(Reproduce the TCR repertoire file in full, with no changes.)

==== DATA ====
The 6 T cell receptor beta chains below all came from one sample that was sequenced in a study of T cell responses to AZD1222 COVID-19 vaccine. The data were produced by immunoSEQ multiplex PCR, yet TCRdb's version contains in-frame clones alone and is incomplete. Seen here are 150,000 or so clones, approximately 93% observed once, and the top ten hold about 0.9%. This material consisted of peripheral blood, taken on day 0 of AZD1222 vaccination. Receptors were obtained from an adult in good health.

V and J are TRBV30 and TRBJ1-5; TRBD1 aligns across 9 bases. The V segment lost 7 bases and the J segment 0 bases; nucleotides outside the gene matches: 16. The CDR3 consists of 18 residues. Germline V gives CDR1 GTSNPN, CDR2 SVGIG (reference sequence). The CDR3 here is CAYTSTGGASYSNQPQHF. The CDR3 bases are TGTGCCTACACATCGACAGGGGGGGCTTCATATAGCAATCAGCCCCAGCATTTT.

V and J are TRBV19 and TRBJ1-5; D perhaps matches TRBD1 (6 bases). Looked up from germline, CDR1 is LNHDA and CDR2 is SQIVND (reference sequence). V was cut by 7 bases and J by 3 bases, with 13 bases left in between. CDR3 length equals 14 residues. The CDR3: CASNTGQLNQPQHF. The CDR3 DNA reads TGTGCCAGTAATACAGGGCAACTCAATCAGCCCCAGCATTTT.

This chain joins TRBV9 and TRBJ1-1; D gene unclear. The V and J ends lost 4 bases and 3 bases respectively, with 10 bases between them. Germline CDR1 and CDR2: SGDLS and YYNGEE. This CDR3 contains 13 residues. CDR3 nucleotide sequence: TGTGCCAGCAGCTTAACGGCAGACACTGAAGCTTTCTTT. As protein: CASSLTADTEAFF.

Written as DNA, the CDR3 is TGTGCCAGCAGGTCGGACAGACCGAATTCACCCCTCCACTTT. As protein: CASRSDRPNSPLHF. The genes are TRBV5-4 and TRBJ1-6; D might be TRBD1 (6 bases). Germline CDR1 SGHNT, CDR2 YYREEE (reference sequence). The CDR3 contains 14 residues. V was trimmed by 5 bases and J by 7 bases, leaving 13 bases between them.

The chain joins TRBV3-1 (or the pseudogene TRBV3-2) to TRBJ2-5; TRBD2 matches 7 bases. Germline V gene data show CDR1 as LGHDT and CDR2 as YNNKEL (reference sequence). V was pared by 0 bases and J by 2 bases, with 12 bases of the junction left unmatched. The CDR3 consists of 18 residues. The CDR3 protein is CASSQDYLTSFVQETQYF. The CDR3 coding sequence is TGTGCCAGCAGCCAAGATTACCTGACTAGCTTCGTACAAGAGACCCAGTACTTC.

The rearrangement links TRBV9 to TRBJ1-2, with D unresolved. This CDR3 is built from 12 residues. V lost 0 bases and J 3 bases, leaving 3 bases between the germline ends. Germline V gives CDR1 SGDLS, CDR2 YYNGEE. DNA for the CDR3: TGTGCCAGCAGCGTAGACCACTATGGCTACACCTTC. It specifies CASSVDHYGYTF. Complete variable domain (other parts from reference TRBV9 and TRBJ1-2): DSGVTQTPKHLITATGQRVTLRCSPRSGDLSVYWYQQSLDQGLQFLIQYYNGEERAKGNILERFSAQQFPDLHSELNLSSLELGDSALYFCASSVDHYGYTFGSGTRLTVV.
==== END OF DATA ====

The 6 T cell receptor beta chains below all came from one sample that was sequenced in a study of T cell responses to AZD1222 COVID-19 vaccine. The data were produced by immunoSEQ multiplex PCR, yet TCRdb's version contains in-frame clones alone and is incomplete. Seen here are 150,000 or so clones, approximately 93% observed once, and the top ten hold about 0.9%. This material consisted of peripheral blood, taken on day 0 of AZD1222 vaccination. Receptors were obtained from an adult in good health.

V and J are TRBV30 and TRBJ1-5; TRBD1 aligns across 9 bases. The V segment lost 7 bases and the J segment 0 bases; nucleotides outside the gene matches: 16. The CDR3 consists of 18 residues. Germline V gives CDR1 GTSNPN, CDR2 SVGIG (reference sequence). The CDR3 here is CAYTSTGGASYSNQPQHF. The CDR3 bases are TGTGCCTACACATCGACAGGGGGGGCTTCATATAGCAATCAGCCCCAGCATTTT.

V and J are TRBV19 and TRBJ1-5; D perhaps matches TRBD1 (6 bases). Looked up from germline, CDR1 is LNHDA and CDR2 is SQIVND (reference sequence). V was cut by 7 bases and J by 3 bases, with 13 bases left in between. CDR3 length equals 14 residues. The CDR3: CASNTGQLNQPQHF. The CDR3 DNA reads TGTGCCAGTAATACAGGGCAACTCAATCAGCCCCAGCATTTT.

This chain joins TRBV9 and TRBJ1-1; D gene unclear. The V and J ends lost 4 bases and 3 bases respectively, with 10 bases between them. Germline CDR1 and CDR2: SGDLS and YYNGEE. This CDR3 contains 13 residues. CDR3 nucleotide sequence: TGTGCCAGCAGCTTAACGGCAGACACTGAAGCTTTCTTT. As protein: CASSLTADTEAFF.

Written as DNA, the CDR3 is TGTGCCAGCAGGTCGGACAGACCGAATTCACCCCTCCACTTT. As protein: CASRSDRPNSPLHF. The genes are TRBV5-4 and TRBJ1-6; D might be TRBD1 (6 bases). Germline CDR1 SGHNT, CDR2 YYREEE (reference sequence). The CDR3 contains 14 residues. V was trimmed by 5 bases and J by 7 bases, leaving 13 bases between them.

The chain joins TRBV3-1 (or the pseudogene TRBV3-2) to TRBJ2-5; TRBD2 matches 7 bases. Germline V gene data show CDR1 as LGHDT and CDR2 as YNNKEL (reference sequence). V was pared by 0 bases and J by 2 bases, with 12 bases of the junction left unmatched. The CDR3 consists of 18 residues. The CDR3 protein is CASSQDYLTSFVQETQYF. The CDR3 coding sequence is TGTGCCAGCAGCCAAGATTACCTGACTAGCTTCGTACAAGAGACCCAGTACTTC.

The rearrangement links TRBV9 to TRBJ1-2, with D unresolved. This CDR3 is built from 12 residues. V lost 0 bases and J 3 bases, leaving 3 bases between the germline ends. Germline V gives CDR1 SGDLS, CDR2 YYNGEE. DNA for the CDR3: TGTGCCAGCAGCGTAGACCACTATGGCTACACCTTC. It specifies CASSVDHYGYTF. Complete variable domain (other parts from reference TRBV9 and TRBJ1-2): DSGVTQTPKHLITATGQRVTLRCSPRSGDLSVYWYQQSLDQGLQFLIQYYNGEERAKGNILERFSAQQFPDLHSELNLSSLELGDSALYFCASSVDHYGYTFGSGTRLTVV.